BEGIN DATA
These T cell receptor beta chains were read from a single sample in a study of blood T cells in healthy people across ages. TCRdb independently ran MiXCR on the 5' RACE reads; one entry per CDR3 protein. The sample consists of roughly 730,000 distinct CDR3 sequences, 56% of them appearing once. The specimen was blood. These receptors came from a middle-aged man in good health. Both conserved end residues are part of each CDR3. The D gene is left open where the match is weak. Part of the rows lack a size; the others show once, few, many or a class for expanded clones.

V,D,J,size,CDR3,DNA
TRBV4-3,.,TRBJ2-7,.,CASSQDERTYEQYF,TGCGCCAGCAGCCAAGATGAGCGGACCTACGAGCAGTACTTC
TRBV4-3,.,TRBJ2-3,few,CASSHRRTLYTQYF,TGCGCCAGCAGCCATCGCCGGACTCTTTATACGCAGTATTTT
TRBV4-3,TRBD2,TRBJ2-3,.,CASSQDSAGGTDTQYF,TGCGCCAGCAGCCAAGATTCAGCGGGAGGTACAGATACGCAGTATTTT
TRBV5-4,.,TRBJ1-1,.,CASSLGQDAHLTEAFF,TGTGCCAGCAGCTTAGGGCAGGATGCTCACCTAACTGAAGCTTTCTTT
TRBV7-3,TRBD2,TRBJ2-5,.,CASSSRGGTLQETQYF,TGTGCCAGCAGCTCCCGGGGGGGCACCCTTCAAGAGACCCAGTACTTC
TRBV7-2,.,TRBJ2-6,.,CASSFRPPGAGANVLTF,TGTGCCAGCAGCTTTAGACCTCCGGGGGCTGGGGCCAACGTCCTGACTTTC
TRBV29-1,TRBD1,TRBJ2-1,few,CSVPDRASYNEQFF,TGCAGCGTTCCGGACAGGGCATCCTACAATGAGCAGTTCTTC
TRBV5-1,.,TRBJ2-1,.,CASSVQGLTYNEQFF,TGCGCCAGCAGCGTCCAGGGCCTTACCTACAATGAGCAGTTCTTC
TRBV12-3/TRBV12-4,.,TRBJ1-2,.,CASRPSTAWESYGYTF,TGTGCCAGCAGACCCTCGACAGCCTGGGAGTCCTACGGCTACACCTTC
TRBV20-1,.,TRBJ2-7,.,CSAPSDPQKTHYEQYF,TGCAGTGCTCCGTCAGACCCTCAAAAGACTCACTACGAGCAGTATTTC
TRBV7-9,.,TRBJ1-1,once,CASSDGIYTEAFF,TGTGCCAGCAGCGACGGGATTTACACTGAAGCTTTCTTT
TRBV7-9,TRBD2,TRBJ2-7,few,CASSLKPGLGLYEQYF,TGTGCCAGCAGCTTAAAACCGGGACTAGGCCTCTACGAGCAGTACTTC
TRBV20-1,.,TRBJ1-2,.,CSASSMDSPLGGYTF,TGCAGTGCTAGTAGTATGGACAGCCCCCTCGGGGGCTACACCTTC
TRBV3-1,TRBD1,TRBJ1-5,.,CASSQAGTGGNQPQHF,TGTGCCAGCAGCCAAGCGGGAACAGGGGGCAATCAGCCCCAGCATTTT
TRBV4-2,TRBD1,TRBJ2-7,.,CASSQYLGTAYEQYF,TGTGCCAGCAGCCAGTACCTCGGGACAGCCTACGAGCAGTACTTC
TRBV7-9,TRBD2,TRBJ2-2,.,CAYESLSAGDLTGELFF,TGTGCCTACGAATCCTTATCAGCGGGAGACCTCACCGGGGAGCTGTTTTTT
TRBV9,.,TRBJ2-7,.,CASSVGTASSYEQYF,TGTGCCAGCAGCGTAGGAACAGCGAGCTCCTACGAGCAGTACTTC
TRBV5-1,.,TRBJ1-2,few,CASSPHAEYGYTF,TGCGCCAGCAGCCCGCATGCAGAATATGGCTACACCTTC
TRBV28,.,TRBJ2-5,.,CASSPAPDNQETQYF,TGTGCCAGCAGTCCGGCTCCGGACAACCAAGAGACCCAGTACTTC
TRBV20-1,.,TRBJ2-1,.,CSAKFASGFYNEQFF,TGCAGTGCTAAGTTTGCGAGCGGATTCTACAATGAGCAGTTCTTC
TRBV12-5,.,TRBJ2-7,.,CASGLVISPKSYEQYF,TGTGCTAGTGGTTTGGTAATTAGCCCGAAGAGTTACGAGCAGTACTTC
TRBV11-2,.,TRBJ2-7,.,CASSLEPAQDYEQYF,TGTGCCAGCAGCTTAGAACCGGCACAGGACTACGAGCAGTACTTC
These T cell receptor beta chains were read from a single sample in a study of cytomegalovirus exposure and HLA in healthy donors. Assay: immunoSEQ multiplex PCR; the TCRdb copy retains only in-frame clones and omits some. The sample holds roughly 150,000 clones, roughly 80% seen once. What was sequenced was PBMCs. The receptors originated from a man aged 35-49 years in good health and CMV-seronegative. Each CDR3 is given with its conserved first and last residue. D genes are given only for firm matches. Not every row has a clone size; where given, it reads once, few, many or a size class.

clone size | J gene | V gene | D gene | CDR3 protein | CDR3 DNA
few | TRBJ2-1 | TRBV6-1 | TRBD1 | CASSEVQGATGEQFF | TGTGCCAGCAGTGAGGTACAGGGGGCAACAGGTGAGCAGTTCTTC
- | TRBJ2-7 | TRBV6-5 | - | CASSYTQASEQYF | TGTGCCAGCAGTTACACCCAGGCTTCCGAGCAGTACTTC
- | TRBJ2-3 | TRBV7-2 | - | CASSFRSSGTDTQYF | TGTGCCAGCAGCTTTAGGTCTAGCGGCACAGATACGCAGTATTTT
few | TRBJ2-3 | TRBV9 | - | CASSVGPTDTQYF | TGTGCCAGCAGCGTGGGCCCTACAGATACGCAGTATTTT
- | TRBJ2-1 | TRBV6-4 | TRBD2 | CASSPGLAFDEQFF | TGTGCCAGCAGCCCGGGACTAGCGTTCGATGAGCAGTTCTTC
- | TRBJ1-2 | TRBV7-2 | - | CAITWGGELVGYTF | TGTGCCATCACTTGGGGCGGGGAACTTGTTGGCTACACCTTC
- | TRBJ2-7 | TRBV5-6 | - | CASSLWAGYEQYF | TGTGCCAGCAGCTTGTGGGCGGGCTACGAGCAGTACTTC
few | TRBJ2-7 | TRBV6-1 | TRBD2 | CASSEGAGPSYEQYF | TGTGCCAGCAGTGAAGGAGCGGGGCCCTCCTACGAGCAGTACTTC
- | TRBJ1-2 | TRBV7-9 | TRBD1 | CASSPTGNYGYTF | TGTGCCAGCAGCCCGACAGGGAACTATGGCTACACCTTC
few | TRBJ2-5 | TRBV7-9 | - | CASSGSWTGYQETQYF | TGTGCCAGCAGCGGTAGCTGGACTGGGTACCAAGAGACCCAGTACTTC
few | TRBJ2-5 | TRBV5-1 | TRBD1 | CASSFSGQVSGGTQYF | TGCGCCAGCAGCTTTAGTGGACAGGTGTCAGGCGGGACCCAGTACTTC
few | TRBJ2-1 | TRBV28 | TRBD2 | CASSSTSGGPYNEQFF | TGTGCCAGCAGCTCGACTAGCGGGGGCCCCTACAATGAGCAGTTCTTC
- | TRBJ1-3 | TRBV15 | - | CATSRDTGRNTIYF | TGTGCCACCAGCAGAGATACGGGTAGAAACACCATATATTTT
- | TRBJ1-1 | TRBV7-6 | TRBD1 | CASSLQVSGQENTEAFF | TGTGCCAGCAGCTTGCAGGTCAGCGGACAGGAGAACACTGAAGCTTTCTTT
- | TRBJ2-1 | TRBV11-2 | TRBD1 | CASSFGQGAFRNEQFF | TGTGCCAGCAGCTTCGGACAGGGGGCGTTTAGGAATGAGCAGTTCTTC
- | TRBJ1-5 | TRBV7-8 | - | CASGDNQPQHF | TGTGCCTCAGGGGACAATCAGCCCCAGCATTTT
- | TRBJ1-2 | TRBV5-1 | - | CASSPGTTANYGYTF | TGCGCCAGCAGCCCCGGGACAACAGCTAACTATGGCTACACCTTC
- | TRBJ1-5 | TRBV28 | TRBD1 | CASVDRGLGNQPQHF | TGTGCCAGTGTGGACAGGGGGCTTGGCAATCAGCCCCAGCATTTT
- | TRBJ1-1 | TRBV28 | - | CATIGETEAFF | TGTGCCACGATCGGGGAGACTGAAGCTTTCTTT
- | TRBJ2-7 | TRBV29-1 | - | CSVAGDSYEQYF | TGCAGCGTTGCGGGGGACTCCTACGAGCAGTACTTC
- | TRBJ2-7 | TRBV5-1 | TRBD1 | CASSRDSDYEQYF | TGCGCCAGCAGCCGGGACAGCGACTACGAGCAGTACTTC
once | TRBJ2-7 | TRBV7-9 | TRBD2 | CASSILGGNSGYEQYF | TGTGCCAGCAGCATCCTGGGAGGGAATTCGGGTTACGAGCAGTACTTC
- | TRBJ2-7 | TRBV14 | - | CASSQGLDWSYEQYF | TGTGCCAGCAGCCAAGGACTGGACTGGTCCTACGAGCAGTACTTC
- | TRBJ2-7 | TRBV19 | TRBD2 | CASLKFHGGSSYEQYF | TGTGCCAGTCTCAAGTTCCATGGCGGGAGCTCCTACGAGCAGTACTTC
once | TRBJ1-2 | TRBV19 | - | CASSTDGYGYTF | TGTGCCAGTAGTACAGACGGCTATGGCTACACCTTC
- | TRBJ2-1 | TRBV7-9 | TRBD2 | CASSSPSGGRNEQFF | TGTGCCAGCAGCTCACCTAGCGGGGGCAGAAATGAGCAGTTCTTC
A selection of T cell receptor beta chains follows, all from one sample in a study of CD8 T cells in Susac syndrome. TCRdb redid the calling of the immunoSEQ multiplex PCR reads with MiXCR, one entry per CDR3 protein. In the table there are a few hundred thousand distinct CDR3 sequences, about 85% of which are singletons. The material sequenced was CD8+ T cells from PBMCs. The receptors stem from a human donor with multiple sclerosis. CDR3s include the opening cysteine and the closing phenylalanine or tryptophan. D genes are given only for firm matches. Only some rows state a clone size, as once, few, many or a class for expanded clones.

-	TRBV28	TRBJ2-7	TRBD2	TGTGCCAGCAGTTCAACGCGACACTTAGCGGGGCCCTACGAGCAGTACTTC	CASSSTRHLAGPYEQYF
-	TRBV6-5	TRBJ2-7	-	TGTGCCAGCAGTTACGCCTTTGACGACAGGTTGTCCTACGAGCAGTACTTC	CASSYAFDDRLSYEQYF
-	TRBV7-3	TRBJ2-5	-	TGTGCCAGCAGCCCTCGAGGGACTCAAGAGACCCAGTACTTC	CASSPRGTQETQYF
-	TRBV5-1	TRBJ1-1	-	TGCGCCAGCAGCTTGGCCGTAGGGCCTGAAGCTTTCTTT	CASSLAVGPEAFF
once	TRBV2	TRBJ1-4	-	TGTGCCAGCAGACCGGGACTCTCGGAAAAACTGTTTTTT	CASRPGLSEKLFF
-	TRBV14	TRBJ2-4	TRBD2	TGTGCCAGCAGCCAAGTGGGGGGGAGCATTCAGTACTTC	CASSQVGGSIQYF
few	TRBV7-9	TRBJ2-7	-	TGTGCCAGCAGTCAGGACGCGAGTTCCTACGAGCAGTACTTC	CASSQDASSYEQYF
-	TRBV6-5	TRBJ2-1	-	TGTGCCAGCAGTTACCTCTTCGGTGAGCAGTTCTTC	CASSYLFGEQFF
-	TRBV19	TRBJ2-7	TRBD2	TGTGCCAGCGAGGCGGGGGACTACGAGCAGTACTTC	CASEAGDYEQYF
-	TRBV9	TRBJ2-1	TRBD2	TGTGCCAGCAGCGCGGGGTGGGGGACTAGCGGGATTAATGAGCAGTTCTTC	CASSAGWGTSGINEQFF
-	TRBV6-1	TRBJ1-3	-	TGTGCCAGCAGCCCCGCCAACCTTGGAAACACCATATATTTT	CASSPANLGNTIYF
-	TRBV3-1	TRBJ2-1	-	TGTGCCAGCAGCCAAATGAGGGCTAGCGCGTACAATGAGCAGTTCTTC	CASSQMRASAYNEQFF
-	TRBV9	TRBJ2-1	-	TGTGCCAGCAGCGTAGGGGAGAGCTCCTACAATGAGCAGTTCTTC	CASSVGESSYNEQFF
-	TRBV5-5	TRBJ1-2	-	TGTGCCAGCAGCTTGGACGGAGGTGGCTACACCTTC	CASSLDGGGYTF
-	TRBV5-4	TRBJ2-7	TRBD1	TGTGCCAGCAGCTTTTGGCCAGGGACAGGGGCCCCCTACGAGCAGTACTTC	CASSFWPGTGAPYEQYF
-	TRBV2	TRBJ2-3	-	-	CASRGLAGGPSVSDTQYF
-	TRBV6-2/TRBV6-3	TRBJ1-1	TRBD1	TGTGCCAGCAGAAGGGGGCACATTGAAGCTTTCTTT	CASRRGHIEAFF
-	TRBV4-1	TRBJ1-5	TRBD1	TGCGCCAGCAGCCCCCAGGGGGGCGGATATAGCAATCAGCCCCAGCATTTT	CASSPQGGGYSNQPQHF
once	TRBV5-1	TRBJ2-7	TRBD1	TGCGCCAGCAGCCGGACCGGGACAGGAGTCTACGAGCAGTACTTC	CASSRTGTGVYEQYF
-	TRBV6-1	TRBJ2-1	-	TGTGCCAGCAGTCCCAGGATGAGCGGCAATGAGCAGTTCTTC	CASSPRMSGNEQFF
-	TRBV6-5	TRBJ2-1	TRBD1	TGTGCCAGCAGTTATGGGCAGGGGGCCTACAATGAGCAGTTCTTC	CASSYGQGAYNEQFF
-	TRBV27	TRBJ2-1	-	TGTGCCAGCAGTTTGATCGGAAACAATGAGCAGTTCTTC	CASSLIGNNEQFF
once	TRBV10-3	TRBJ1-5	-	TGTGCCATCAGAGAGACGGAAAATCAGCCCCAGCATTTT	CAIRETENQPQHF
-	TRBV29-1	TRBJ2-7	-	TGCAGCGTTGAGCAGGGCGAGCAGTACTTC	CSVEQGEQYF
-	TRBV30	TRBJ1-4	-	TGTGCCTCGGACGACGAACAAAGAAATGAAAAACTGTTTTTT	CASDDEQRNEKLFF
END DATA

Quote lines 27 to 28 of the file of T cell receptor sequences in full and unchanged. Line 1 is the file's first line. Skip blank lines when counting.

few | TRBJ2-1 | TRBV6-1 | TRBD1 | CASSEVQGATGEQFF | TGTGCCAGCAGTGAGGTACAGGGGGCAACAGGTGAGCAGTTCTTC
- | TRBJ2-7 | TRBV6-5 | - | CASSYTQASEQYF | TGTGCCAGCAGTTACACCCAGGCTTCCGAGCAGTACTTC